3

I have a mathematical proof with no graphs or pictures. Suppose $r=0$, what we want is to see what happens if volatility changes in $E^Q[1_{S_T>K}]$. The latter quantity is $Q(S_T>K)=Q(\log S_T > \log K)$. Under Q, we know that $S_T=S_0 \exp\left(-\frac12 \sigma^2T + \sigma W_T\right)$, so $\log S_T$ is distributed as $ N(\log S_0 -\frac12\sigma^...


3

all of the volatility effects on a binary option struck at 105 with a one dollar payoff are approximately the same as the volatility effects on the following portfolio of options: short 100 of the 104.99 calls / long 200 of the 105 calls / short 100 of the 105.01 calls


3

Disclaimer: This answer derives the prices of two different binary options within the Black/Scholes framework. Note that this is not an appropriate valuation model to use for non-European contracts in most real-world markets. Up-and-In Binary Call After reading your question for a second time, I agree with Quantuple's comment that you seem to be looking ...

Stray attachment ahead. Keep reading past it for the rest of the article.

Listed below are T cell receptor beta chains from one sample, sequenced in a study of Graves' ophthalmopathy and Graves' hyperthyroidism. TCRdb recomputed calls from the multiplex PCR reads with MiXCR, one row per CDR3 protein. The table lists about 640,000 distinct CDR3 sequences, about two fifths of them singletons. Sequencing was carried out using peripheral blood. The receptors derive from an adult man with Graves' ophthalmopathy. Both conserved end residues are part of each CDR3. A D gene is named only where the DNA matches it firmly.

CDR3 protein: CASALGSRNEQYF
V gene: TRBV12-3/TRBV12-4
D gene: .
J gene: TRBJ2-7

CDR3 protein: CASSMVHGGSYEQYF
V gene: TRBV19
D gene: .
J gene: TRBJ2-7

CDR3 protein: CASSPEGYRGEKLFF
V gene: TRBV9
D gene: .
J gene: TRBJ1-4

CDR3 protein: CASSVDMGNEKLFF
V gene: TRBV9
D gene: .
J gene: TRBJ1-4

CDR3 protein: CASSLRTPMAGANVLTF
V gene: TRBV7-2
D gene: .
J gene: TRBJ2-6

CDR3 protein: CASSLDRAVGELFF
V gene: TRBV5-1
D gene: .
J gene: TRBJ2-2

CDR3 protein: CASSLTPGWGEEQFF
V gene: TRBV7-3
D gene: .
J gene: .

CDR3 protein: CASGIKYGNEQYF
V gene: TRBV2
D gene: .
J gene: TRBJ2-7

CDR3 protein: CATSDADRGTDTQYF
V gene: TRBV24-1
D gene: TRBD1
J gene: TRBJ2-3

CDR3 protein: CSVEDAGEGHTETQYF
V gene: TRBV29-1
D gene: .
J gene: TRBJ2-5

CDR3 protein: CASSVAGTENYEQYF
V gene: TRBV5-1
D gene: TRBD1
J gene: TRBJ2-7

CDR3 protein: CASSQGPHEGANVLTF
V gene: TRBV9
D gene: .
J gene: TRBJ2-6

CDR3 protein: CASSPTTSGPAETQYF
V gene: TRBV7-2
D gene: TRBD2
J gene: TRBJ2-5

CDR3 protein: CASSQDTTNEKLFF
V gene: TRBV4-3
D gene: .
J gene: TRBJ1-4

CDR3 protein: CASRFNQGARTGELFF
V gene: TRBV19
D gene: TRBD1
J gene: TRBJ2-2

3

If we are talking about brokers who making markets for https://en.wikipedia.org/wiki/Binary_option than I would guess that they aren't hedging at all. It's very common that maturities are in a timeframe of seconds or minutes. In my opinion returns are completely random in those timeframes.


3

$S_T$ is log-normal distributed and therefore skewed. In particular $E[S_T]=S=110$ (no drift), but $Q(S_T>S)<Q(S_T<S)$. For example if S=K=100 you don't get a value of 0.5 as you might expect, but a lower value since you have norm.cdf($-0.5\sigma\sqrt{T}$)$<$ norm.cdf($0$)=0.5.


3

As Daneel mentioned in his comment, you can't simply split your expectation of product into a product of two expecations as the two quantities are far from being independent... Now, to answer your question w.r.t. how you could compute the expectation of the joint event of being in the money while having hit the barrier, you were right in using the reflexion ...


2